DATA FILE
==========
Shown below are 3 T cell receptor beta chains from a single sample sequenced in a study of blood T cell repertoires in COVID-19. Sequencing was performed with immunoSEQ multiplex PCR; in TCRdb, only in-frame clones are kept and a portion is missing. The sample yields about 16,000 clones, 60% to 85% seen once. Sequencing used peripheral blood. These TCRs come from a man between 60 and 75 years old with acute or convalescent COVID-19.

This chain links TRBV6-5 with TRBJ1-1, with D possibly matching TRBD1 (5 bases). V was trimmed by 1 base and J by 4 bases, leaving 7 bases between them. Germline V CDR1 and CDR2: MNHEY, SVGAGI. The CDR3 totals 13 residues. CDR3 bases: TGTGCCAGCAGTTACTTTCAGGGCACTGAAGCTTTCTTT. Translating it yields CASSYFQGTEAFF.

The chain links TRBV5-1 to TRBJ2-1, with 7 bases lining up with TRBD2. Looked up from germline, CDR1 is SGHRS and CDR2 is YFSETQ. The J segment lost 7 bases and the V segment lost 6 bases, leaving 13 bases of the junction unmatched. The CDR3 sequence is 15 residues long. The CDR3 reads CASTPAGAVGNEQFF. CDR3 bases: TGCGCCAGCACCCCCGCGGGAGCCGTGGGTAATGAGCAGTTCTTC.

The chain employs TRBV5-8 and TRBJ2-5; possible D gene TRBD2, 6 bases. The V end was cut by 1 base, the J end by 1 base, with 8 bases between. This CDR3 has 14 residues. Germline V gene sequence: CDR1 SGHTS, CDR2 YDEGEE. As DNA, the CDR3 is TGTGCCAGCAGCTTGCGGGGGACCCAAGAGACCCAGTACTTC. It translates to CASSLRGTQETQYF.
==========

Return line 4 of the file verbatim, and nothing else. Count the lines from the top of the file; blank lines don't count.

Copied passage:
The chain employs TRBV5-8 and TRBJ2-5; possible D gene TRBD2, 6 bases. The V end was cut by 1 base, the J end by 1 base, with 8 bases between. This CDR3 has 14 residues. Germline V gene sequence: CDR1 SGHTS, CDR2 YDEGEE. As DNA, the CDR3 is TGTGCCAGCAGCTTGCGGGGGACCCAAGAGACCCAGTACTTC. It translates to CASSLRGTQETQYF.